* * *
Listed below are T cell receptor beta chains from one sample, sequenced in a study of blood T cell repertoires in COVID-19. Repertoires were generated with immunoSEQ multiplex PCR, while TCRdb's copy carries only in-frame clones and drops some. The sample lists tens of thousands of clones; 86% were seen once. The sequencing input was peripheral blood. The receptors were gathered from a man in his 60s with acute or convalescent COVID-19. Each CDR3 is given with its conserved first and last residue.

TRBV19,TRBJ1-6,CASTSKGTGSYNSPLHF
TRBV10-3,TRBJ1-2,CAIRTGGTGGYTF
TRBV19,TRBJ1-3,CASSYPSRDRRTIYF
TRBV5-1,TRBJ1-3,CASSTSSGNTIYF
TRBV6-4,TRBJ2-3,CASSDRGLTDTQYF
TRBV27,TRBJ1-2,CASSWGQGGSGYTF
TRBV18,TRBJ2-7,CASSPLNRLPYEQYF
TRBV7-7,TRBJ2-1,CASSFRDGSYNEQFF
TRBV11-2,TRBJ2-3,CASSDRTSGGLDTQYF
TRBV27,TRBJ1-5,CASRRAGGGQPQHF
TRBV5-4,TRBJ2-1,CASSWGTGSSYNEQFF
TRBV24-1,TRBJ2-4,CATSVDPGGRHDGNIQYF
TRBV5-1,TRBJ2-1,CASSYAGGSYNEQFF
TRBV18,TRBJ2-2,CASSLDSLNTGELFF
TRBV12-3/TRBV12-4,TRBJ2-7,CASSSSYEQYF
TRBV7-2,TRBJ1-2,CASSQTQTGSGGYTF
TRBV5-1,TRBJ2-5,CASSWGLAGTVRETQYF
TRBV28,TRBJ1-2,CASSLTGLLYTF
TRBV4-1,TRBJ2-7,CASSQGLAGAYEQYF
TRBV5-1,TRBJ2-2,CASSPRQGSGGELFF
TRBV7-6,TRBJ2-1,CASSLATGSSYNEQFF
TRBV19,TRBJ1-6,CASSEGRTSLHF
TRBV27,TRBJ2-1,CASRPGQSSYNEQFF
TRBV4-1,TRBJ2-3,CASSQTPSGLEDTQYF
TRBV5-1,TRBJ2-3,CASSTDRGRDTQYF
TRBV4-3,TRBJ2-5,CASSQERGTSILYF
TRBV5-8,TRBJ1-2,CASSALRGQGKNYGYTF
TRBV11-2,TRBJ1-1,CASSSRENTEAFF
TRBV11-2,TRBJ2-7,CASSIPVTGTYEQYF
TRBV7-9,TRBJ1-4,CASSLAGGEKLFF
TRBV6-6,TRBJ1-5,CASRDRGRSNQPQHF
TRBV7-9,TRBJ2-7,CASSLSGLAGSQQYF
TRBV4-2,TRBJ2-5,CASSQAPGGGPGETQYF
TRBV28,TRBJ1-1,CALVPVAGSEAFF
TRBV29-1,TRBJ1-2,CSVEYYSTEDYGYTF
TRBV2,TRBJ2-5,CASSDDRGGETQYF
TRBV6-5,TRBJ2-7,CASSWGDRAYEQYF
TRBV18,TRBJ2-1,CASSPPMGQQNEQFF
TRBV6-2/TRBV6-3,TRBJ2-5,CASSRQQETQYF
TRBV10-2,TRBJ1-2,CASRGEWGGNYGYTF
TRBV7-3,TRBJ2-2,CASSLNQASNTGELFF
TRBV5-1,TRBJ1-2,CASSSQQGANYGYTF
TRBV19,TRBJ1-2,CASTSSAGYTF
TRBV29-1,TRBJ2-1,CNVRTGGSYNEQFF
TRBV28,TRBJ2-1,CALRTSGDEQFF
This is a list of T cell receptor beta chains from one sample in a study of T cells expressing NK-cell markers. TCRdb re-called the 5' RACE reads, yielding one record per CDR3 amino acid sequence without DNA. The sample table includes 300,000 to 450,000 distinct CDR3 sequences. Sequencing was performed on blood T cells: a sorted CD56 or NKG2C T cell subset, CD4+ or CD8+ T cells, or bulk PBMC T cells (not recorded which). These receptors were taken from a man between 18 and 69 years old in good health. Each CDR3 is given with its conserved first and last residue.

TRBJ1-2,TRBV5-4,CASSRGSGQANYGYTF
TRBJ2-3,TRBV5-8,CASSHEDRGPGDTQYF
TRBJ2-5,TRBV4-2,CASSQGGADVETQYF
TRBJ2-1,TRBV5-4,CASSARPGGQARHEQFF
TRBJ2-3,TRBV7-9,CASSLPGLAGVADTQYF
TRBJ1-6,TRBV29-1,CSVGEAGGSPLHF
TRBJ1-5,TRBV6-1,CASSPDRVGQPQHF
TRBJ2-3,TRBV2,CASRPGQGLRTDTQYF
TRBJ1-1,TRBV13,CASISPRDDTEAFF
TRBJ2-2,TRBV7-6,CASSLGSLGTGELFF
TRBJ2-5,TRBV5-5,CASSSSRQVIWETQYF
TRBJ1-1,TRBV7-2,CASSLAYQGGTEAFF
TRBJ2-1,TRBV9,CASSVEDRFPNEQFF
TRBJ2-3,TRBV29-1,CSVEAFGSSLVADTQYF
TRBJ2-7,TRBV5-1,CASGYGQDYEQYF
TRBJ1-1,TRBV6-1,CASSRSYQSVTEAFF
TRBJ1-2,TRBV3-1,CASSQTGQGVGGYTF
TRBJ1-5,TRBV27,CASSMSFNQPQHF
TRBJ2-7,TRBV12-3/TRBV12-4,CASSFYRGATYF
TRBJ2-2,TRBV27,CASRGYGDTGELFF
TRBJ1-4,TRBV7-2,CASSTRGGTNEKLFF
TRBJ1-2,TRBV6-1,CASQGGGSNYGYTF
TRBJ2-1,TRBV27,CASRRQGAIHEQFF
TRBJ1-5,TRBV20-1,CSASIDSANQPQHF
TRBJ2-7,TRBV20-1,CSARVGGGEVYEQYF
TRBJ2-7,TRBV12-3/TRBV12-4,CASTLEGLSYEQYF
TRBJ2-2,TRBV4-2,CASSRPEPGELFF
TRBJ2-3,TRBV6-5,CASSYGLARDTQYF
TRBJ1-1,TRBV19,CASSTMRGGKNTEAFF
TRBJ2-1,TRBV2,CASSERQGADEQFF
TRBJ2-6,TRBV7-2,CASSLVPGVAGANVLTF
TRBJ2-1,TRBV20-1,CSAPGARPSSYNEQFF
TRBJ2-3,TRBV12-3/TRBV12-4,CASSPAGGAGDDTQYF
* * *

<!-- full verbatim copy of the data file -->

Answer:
Listed below are T cell receptor beta chains from one sample, sequenced in a study of blood T cell repertoires in COVID-19. Repertoires were generated with immunoSEQ multiplex PCR, while TCRdb's copy carries only in-frame clones and drops some. The sample lists tens of thousands of clones; 86% were seen once. The sequencing input was peripheral blood. The receptors were gathered from a man in his 60s with acute or convalescent COVID-19. Each CDR3 is given with its conserved first and last residue.

TRBV19,TRBJ1-6,CASTSKGTGSYNSPLHF
TRBV10-3,TRBJ1-2,CAIRTGGTGGYTF
TRBV19,TRBJ1-3,CASSYPSRDRRTIYF
TRBV5-1,TRBJ1-3,CASSTSSGNTIYF
TRBV6-4,TRBJ2-3,CASSDRGLTDTQYF
TRBV27,TRBJ1-2,CASSWGQGGSGYTF
TRBV18,TRBJ2-7,CASSPLNRLPYEQYF
TRBV7-7,TRBJ2-1,CASSFRDGSYNEQFF
TRBV11-2,TRBJ2-3,CASSDRTSGGLDTQYF
TRBV27,TRBJ1-5,CASRRAGGGQPQHF
TRBV5-4,TRBJ2-1,CASSWGTGSSYNEQFF
TRBV24-1,TRBJ2-4,CATSVDPGGRHDGNIQYF
TRBV5-1,TRBJ2-1,CASSYAGGSYNEQFF
TRBV18,TRBJ2-2,CASSLDSLNTGELFF
TRBV12-3/TRBV12-4,TRBJ2-7,CASSSSYEQYF
TRBV7-2,TRBJ1-2,CASSQTQTGSGGYTF
TRBV5-1,TRBJ2-5,CASSWGLAGTVRETQYF
TRBV28,TRBJ1-2,CASSLTGLLYTF
TRBV4-1,TRBJ2-7,CASSQGLAGAYEQYF
TRBV5-1,TRBJ2-2,CASSPRQGSGGELFF
TRBV7-6,TRBJ2-1,CASSLATGSSYNEQFF
TRBV19,TRBJ1-6,CASSEGRTSLHF
TRBV27,TRBJ2-1,CASRPGQSSYNEQFF
TRBV4-1,TRBJ2-3,CASSQTPSGLEDTQYF
TRBV5-1,TRBJ2-3,CASSTDRGRDTQYF
TRBV4-3,TRBJ2-5,CASSQERGTSILYF
TRBV5-8,TRBJ1-2,CASSALRGQGKNYGYTF
TRBV11-2,TRBJ1-1,CASSSRENTEAFF
TRBV11-2,TRBJ2-7,CASSIPVTGTYEQYF
TRBV7-9,TRBJ1-4,CASSLAGGEKLFF
TRBV6-6,TRBJ1-5,CASRDRGRSNQPQHF
TRBV7-9,TRBJ2-7,CASSLSGLAGSQQYF
TRBV4-2,TRBJ2-5,CASSQAPGGGPGETQYF
TRBV28,TRBJ1-1,CALVPVAGSEAFF
TRBV29-1,TRBJ1-2,CSVEYYSTEDYGYTF
TRBV2,TRBJ2-5,CASSDDRGGETQYF
TRBV6-5,TRBJ2-7,CASSWGDRAYEQYF
TRBV18,TRBJ2-1,CASSPPMGQQNEQFF
TRBV6-2/TRBV6-3,TRBJ2-5,CASSRQQETQYF
TRBV10-2,TRBJ1-2,CASRGEWGGNYGYTF
TRBV7-3,TRBJ2-2,CASSLNQASNTGELFF
TRBV5-1,TRBJ1-2,CASSSQQGANYGYTF
TRBV19,TRBJ1-2,CASTSSAGYTF
TRBV29-1,TRBJ2-1,CNVRTGGSYNEQFF
TRBV28,TRBJ2-1,CALRTSGDEQFF
This is a list of T cell receptor beta chains from one sample in a study of T cells expressing NK-cell markers. TCRdb re-called the 5' RACE reads, yielding one record per CDR3 amino acid sequence without DNA. The sample table includes 300,000 to 450,000 distinct CDR3 sequences. Sequencing was performed on blood T cells: a sorted CD56 or NKG2C T cell subset, CD4+ or CD8+ T cells, or bulk PBMC T cells (not recorded which). These receptors were taken from a man between 18 and 69 years old in good health. Each CDR3 is given with its conserved first and last residue.

TRBJ1-2,TRBV5-4,CASSRGSGQANYGYTF
TRBJ2-3,TRBV5-8,CASSHEDRGPGDTQYF
TRBJ2-5,TRBV4-2,CASSQGGADVETQYF
TRBJ2-1,TRBV5-4,CASSARPGGQARHEQFF
TRBJ2-3,TRBV7-9,CASSLPGLAGVADTQYF
TRBJ1-6,TRBV29-1,CSVGEAGGSPLHF
TRBJ1-5,TRBV6-1,CASSPDRVGQPQHF
TRBJ2-3,TRBV2,CASRPGQGLRTDTQYF
TRBJ1-1,TRBV13,CASISPRDDTEAFF
TRBJ2-2,TRBV7-6,CASSLGSLGTGELFF
TRBJ2-5,TRBV5-5,CASSSSRQVIWETQYF
TRBJ1-1,TRBV7-2,CASSLAYQGGTEAFF
TRBJ2-1,TRBV9,CASSVEDRFPNEQFF
TRBJ2-3,TRBV29-1,CSVEAFGSSLVADTQYF
TRBJ2-7,TRBV5-1,CASGYGQDYEQYF
TRBJ1-1,TRBV6-1,CASSRSYQSVTEAFF
TRBJ1-2,TRBV3-1,CASSQTGQGVGGYTF
TRBJ1-5,TRBV27,CASSMSFNQPQHF
TRBJ2-7,TRBV12-3/TRBV12-4,CASSFYRGATYF
TRBJ2-2,TRBV27,CASRGYGDTGELFF
TRBJ1-4,TRBV7-2,CASSTRGGTNEKLFF
TRBJ1-2,TRBV6-1,CASQGGGSNYGYTF
TRBJ2-1,TRBV27,CASRRQGAIHEQFF
TRBJ1-5,TRBV20-1,CSASIDSANQPQHF
TRBJ2-7,TRBV20-1,CSARVGGGEVYEQYF
TRBJ2-7,TRBV12-3/TRBV12-4,CASTLEGLSYEQYF
TRBJ2-2,TRBV4-2,CASSRPEPGELFF
TRBJ2-3,TRBV6-5,CASSYGLARDTQYF
TRBJ1-1,TRBV19,CASSTMRGGKNTEAFF
TRBJ2-1,TRBV2,CASSERQGADEQFF
TRBJ2-6,TRBV7-2,CASSLVPGVAGANVLTF
TRBJ2-1,TRBV20-1,CSAPGARPSSYNEQFF
TRBJ2-3,TRBV12-3/TRBV12-4,CASSPAGGAGDDTQYF